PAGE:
The inauguration of Adama Barrow as president in The Gambia in January 2017 heralded a new era for the country, ruled previously for 22 years by strongman Yahya Jammeh. Among Barrow’s first actions in office was to reverse Jammeh’s declaration that The Gambia was an Islamic Republic, a return to the separation of state and religion that The Gambia had maintained at independence from Britain in 1965. The move restored the five-day working week and made Friday a working day.
Given that Barrow and his party won an absolute majority in parliamentary elections in April, it appears there is little substantial opposition to the decision. It may, however, have security implications, riling Salafists inside the country and attracting unwanted attention from Islamist militants abroad at a time when Barrow is attempting to rebuild the security services that were for years closely linked to the country’s former leader.
Islam for political ends
Throughout his presidency, Jammeh sought to use Islamism to his political advantage, constructing a mosque on the grounds of State House, cultivating ties with a new generation of Gambian Muslims who had studied in Saudi Arabia and politicising The Gambia’s Supreme Islamic Council, which had previously been a moral but strictly non-political authority.
When Jammeh eventually decreed The Gambia — where 95 percent of the population is Muslim — an Islamic Republic in 2015, it was to win favour with donors in the Middle East at a time when The Gambia was struggling to maintain good relations with the West. He had signed legislation in 2014 that saw homosexuals sentenced to life imprisonment and later withdrew from the Commonwealth of Nations (formerly the British Commonwealth), declaring the organisation to be a colonial institution. In an effort to attract new funding, he turned to the Middle East, where wealthy Gulf States were less concerned by his government’s human rights record and anti-Western rhetoric. Proclaiming his country an Islamic Republic was part of a charm offensive that included offering to host the Organisation of Islamic Conference in 2018, which is still scheduled to be held in The Gambia under Barrow.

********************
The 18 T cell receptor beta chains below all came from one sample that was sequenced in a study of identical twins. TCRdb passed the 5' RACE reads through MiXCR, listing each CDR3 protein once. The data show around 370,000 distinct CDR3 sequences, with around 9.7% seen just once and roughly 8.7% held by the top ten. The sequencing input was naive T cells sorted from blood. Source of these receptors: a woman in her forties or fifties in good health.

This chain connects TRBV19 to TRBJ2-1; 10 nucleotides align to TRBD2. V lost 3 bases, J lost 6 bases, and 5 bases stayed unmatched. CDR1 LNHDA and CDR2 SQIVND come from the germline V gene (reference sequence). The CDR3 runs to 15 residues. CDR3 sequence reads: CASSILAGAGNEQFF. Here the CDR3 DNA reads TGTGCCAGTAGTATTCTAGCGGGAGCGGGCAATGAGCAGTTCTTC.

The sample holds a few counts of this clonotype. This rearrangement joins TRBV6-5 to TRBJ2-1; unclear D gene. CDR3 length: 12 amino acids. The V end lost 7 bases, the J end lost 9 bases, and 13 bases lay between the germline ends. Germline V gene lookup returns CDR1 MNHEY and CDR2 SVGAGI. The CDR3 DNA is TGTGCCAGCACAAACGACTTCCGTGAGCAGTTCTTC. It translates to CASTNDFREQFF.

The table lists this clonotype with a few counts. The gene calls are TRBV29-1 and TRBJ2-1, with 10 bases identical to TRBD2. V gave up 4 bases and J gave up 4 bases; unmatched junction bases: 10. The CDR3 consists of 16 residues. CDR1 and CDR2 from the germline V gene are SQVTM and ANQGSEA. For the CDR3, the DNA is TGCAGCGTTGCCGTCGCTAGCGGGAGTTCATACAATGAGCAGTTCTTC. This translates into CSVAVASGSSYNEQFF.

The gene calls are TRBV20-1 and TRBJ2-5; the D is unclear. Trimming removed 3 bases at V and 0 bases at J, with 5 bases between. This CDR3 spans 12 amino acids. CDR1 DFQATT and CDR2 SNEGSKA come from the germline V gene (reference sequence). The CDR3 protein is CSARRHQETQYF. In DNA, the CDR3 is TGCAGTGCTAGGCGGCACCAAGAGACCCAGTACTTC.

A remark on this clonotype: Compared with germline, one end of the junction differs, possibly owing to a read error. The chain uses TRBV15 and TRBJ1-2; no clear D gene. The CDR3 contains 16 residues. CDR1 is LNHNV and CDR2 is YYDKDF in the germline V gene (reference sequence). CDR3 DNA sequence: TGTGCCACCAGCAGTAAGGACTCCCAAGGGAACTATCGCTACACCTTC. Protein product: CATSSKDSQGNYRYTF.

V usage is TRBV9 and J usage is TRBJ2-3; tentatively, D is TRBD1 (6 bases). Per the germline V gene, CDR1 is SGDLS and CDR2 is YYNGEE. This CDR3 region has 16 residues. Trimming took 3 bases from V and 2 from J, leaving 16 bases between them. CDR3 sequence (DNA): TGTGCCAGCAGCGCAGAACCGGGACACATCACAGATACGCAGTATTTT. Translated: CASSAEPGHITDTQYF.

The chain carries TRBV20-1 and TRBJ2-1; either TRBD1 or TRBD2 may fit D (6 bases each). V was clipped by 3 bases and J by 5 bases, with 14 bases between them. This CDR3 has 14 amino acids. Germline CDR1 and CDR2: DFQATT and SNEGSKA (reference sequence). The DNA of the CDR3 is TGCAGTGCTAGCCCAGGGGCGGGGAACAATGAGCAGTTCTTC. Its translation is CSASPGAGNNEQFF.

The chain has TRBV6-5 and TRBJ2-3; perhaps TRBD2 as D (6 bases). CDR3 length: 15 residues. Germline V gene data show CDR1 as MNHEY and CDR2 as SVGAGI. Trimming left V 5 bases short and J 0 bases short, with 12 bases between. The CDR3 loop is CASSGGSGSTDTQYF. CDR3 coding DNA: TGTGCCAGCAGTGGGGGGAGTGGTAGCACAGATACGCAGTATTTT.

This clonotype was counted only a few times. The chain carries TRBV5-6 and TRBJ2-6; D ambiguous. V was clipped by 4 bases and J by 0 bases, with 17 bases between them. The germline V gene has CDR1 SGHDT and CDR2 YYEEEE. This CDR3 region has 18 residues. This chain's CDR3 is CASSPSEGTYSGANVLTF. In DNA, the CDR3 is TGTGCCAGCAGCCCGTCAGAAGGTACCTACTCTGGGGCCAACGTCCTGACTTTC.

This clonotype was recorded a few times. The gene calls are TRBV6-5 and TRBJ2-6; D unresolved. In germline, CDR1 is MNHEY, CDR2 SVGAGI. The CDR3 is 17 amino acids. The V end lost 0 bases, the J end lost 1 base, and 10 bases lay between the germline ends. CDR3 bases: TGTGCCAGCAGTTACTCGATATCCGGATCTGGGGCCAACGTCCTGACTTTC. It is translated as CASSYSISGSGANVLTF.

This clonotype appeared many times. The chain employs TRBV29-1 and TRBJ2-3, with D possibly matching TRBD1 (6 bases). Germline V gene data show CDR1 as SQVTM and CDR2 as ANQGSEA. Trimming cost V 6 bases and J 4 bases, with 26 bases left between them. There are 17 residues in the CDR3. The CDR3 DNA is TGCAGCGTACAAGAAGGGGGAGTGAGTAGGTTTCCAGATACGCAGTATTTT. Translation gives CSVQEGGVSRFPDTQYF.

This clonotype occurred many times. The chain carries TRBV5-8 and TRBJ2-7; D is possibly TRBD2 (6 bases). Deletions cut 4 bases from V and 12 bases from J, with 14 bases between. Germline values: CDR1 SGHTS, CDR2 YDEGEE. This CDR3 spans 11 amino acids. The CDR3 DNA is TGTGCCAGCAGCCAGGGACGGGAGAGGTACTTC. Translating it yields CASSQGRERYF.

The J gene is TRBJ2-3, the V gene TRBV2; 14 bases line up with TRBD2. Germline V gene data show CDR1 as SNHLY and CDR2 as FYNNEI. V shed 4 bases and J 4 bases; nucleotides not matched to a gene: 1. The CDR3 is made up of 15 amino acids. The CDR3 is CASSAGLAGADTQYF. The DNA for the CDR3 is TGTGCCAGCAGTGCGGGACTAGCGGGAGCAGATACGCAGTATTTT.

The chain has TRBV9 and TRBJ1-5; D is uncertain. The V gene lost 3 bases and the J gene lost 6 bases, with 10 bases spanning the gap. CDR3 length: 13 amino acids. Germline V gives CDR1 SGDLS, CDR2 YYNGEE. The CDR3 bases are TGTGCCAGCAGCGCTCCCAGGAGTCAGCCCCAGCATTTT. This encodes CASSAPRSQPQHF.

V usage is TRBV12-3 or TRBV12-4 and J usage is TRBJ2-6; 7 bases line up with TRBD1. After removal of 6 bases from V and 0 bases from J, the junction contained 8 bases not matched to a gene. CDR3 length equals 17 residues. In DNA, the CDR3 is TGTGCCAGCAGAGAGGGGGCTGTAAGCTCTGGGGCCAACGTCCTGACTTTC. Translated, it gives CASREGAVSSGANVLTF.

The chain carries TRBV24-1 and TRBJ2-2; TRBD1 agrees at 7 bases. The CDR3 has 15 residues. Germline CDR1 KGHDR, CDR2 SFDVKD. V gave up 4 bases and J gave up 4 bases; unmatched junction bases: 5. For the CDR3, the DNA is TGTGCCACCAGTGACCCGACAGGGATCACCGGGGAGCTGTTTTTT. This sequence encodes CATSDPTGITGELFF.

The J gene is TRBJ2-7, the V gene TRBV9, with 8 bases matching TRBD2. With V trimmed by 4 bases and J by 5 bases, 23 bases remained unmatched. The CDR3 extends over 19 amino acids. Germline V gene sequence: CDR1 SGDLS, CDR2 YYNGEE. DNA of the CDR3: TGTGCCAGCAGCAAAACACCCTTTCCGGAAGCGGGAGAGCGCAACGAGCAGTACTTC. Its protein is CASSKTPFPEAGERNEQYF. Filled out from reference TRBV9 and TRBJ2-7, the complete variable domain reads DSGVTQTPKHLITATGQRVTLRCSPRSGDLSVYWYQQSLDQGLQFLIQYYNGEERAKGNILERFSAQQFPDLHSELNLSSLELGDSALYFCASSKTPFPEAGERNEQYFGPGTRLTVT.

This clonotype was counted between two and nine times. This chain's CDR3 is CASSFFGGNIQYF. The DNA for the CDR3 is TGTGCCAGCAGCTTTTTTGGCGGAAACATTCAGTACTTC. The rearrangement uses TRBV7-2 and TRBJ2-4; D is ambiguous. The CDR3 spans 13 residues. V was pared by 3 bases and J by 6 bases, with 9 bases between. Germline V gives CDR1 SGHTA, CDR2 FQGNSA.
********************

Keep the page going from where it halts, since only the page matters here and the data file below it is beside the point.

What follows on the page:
While The Gambia became an Islamic Republic seemingly overnight, Jammeh also decreed that people would continue to be able to practice their respective religions without any obstruction. He announced there would be no alterations to dress codes for women as a result of the new status of the country — although he later changed his mind on this aspect, before revoking the dress code once again a week later. Meanwhile, the country continued to be a holiday destination for Western tourists who drank alcohol and sunbathed on the beach with little interference.